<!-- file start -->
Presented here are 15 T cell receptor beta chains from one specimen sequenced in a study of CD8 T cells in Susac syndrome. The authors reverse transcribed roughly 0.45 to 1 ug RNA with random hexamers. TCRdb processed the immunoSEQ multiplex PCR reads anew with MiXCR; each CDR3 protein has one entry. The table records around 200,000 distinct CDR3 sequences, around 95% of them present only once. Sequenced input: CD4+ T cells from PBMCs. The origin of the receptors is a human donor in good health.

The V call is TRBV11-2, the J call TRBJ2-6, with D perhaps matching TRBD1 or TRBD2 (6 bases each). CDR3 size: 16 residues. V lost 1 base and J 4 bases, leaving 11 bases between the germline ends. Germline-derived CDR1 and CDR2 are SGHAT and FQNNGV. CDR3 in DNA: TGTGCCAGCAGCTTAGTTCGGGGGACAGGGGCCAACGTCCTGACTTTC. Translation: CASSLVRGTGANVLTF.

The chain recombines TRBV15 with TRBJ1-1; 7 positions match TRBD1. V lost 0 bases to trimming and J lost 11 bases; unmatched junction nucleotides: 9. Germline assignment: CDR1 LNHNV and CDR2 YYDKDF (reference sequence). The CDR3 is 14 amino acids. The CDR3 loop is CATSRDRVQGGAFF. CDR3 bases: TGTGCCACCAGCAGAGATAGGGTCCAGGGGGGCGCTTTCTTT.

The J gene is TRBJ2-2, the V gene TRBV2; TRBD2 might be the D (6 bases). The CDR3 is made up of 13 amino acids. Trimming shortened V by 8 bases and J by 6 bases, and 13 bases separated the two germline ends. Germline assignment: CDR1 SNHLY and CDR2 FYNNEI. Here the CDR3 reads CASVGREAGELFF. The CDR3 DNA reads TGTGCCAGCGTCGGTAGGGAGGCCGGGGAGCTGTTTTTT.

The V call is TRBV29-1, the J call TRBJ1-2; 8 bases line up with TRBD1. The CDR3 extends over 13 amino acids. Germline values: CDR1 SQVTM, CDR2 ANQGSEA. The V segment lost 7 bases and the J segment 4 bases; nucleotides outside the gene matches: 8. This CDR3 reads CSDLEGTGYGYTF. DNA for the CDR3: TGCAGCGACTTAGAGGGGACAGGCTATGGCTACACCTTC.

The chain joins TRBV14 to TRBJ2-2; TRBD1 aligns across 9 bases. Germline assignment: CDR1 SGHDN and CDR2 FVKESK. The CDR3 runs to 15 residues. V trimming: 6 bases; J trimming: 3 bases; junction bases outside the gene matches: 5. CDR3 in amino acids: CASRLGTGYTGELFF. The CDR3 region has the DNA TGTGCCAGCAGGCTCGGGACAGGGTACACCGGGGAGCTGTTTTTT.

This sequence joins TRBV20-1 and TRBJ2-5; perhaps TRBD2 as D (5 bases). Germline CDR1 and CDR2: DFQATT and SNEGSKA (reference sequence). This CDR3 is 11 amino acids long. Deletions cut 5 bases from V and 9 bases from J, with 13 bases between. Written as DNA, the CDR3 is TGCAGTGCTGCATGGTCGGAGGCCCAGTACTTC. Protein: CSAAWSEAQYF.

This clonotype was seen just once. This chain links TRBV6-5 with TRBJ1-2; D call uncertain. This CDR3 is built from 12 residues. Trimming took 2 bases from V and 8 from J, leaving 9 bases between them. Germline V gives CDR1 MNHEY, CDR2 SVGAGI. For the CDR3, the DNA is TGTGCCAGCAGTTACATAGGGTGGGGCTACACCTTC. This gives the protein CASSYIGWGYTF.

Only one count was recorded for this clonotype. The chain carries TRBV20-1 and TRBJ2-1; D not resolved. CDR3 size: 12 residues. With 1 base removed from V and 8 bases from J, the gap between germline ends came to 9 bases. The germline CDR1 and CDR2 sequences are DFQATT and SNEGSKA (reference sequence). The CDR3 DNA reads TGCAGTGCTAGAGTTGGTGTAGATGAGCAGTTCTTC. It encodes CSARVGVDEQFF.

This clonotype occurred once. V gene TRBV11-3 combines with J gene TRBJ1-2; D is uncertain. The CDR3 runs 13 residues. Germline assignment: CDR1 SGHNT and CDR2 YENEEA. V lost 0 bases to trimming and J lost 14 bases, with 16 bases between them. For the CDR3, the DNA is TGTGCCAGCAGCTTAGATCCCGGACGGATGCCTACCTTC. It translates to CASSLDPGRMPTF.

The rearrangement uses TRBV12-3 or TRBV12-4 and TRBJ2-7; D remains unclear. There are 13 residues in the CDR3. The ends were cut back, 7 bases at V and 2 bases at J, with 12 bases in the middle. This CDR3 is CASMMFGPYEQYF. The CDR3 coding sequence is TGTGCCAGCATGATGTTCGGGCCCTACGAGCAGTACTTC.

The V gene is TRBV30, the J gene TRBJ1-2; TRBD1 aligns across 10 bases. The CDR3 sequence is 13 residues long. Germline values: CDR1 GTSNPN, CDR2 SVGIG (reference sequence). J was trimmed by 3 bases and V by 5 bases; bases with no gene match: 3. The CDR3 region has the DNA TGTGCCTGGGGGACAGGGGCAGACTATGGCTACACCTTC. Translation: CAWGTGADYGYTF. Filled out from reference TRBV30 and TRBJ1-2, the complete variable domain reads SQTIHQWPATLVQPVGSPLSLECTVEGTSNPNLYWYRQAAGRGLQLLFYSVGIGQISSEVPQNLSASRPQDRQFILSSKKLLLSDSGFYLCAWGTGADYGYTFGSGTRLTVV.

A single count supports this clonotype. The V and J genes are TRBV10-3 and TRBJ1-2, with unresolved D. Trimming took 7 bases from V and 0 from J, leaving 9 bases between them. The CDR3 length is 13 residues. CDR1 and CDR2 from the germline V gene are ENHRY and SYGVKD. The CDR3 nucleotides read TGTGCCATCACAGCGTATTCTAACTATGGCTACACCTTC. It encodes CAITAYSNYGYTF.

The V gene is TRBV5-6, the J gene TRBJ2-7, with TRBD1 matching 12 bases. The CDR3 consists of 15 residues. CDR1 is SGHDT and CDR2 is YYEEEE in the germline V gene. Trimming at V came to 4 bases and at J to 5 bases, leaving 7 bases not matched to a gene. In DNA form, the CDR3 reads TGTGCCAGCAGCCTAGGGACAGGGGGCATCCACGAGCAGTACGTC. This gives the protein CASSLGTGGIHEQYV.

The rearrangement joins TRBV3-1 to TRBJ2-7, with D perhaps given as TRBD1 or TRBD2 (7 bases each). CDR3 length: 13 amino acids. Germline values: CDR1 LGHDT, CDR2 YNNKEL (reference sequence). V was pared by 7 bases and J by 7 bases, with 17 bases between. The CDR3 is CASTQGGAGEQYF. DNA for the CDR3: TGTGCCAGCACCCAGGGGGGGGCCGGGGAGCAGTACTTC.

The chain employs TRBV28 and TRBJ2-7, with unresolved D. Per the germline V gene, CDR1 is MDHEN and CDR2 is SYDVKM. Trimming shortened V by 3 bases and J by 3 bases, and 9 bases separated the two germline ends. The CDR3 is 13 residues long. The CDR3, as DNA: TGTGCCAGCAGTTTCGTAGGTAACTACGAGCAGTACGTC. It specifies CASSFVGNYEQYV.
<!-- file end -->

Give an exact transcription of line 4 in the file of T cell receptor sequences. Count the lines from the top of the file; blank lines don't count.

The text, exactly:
The J gene is TRBJ2-2, the V gene TRBV2; TRBD2 might be the D (6 bases). The CDR3 is made up of 13 amino acids. Trimming shortened V by 8 bases and J by 6 bases, and 13 bases separated the two germline ends. Germline assignment: CDR1 SNHLY and CDR2 FYNNEI. Here the CDR3 reads CASVGREAGELFF. The CDR3 DNA reads TGTGCCAGCGTCGGTAGGGAGGCCGGGGAGCTGTTTTTT.